Groundsmen and women are overwhelmingly happy with their jobs but work up to 72 hours a week at times and mostly for no extra pay, a recent Institute of Groundsmanship (IoG) member survey revealed.
In it 95 per cent of members reported being "satisfied" or "very satisfied" with their jobs.
But the survey showed that the culture of long hours was rife. On average people were contracted to work 40 hours per week but respondents actually worked an average of 72 hours in the busiest week of the year.
The majority reported working unsociable hours and 51 per cent worked longer hours than they wanted to. Only 41 per cent agreed they had enough time, within normal paid working hours, to get their job done with the result that the job could often be too stressful.
For this groundsmen and women earned on average £32,254 full-time with those working in cricket earning the most – £43,250 on average.
Many members who did the survey had good job security. On average respondents employed in current position for 12 years but those working in the lower leagues had a much higher turnover and reported feeling more insecure in their roles.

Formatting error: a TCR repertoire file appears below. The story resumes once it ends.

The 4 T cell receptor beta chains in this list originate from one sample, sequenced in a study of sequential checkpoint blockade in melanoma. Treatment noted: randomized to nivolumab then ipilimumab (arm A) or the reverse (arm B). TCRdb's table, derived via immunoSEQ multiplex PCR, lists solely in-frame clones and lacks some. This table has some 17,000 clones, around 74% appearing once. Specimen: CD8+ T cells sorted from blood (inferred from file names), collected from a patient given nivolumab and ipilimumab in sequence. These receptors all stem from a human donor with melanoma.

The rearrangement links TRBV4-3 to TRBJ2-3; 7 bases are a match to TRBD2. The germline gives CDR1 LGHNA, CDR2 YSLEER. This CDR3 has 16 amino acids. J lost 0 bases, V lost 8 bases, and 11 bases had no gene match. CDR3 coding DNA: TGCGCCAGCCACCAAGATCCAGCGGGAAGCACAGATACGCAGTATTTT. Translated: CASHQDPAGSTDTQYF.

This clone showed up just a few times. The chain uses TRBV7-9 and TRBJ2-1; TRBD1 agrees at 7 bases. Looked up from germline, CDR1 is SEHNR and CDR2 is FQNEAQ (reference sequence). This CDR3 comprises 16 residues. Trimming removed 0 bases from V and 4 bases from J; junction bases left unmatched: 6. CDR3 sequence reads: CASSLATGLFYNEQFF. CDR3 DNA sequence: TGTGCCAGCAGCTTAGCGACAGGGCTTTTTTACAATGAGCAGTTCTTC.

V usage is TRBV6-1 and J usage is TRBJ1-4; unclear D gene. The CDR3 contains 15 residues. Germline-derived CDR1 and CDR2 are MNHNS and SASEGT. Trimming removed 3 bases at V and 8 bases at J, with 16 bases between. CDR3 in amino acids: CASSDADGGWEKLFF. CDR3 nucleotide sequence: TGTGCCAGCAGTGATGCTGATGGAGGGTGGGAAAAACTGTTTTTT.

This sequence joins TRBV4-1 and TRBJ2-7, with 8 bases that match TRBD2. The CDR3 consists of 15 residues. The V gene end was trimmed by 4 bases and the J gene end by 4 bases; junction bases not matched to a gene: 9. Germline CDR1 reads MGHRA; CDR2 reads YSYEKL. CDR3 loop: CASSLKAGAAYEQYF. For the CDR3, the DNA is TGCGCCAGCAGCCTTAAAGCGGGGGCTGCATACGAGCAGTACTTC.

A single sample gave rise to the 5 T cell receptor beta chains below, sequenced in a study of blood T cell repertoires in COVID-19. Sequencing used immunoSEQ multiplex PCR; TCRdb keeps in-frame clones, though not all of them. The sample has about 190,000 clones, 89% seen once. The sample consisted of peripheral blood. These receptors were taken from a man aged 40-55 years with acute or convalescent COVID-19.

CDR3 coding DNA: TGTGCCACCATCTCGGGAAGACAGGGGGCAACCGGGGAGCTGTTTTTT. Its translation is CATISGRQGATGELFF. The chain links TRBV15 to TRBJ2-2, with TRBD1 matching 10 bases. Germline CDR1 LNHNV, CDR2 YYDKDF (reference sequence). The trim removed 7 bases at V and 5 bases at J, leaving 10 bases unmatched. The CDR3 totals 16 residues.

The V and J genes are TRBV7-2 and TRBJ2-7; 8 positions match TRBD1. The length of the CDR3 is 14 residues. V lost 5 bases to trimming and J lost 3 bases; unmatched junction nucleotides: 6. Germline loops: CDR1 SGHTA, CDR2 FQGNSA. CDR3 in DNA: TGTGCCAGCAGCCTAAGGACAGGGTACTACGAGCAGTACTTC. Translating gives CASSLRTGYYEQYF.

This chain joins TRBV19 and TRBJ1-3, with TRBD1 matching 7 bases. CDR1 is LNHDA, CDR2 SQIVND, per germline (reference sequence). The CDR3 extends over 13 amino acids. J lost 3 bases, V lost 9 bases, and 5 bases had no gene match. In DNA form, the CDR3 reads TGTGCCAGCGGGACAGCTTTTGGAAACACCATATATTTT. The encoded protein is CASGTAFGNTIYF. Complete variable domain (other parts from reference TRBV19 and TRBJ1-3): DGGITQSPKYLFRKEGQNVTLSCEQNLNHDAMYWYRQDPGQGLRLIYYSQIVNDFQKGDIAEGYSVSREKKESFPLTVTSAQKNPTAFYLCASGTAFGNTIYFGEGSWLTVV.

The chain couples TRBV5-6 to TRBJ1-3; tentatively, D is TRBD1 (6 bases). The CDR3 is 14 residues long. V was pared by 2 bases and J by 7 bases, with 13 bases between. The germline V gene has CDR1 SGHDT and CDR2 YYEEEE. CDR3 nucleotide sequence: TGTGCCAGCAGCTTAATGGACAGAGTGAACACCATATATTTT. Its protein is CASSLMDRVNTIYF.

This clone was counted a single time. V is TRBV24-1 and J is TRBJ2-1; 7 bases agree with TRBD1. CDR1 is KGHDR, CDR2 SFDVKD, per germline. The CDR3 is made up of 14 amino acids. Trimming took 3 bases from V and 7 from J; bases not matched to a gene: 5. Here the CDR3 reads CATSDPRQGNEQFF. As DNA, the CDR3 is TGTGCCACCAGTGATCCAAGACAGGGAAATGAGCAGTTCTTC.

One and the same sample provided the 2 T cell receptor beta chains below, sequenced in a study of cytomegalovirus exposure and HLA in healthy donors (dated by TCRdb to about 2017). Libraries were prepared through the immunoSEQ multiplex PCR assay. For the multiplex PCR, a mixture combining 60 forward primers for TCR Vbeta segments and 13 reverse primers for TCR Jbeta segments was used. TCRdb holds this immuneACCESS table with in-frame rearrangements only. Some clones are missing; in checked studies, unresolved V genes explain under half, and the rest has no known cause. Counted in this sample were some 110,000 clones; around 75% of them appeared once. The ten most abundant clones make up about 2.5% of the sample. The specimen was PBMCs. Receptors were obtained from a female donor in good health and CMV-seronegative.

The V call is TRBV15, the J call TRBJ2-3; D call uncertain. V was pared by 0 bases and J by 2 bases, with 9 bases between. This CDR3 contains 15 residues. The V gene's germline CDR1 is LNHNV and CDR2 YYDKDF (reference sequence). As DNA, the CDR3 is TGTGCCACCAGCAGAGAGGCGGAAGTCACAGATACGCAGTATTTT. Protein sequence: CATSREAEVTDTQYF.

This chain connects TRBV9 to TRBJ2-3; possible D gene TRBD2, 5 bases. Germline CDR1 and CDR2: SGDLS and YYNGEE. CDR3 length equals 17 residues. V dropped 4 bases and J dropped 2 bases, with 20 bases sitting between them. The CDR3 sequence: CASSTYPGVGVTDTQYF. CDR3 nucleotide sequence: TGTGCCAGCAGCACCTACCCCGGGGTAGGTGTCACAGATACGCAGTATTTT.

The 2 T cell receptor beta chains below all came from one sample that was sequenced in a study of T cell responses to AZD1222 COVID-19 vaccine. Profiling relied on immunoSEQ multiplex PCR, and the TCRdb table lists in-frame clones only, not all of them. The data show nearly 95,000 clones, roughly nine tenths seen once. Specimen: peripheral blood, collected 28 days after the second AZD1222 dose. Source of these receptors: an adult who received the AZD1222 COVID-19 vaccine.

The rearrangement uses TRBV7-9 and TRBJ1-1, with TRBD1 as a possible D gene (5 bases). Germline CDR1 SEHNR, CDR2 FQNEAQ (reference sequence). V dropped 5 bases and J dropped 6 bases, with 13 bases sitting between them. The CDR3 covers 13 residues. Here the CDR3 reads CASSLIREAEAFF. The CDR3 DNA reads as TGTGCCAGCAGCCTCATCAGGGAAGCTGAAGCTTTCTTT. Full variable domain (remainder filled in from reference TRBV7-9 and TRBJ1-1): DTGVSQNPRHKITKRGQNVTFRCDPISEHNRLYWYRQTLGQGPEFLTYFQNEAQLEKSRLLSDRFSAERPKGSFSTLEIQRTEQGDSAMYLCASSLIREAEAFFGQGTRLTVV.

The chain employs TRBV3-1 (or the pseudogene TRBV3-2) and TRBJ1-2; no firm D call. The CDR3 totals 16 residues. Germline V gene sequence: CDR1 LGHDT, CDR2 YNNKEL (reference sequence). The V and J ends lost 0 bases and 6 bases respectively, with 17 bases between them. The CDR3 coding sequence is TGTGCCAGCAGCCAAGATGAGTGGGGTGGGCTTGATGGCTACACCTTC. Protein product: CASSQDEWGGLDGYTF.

The survey respondents were typically well-qualified. The majority, 53 per cent, had an industry relevant qualification at NVQ level 3 or above. Around a third, 32 per cent, had received training in the previous 12 months mainly in management and health and safety.
The research also revealed that almost all respondents were white males – with just four per cent saying that they were white women and 100 per cent saying they were white. The majority, 62 per cent, of respondents are 35 -54.
Chief executive Geoff Webb drew attention to the member demographic when he revealed the report at the IoG Conference, held at stadiummk earlier this month.
Speaking later to Horticulture Week he said: "I’m not overly surprised by what I found, I think we all have to watch the age profile. In professional sport there is only one per cent who are under 25. That’s why we’ve set up the Young IoG board which holds its second conference next year, after a successful first conference at Saltex."
The IoG also has an equality policy – something "at the forefront of sports minds" said Webb. "Black and minority ethnic people are woefully underrepresented as are women. There’s no reason in this day and age why we can’t be a much more open industry", he said.
Webb added that the staff make-up of the IoG was much more mixed and more reflective of society. He said the sector needed advocates from within its ranks to go out and encourage others to join.
The IoG has also launched a charity, Grounds 4 Sport which will conduct research but also work with schools to promote groundsmanship. It also runs its own apprenticeship scheme, with 24 participants currently.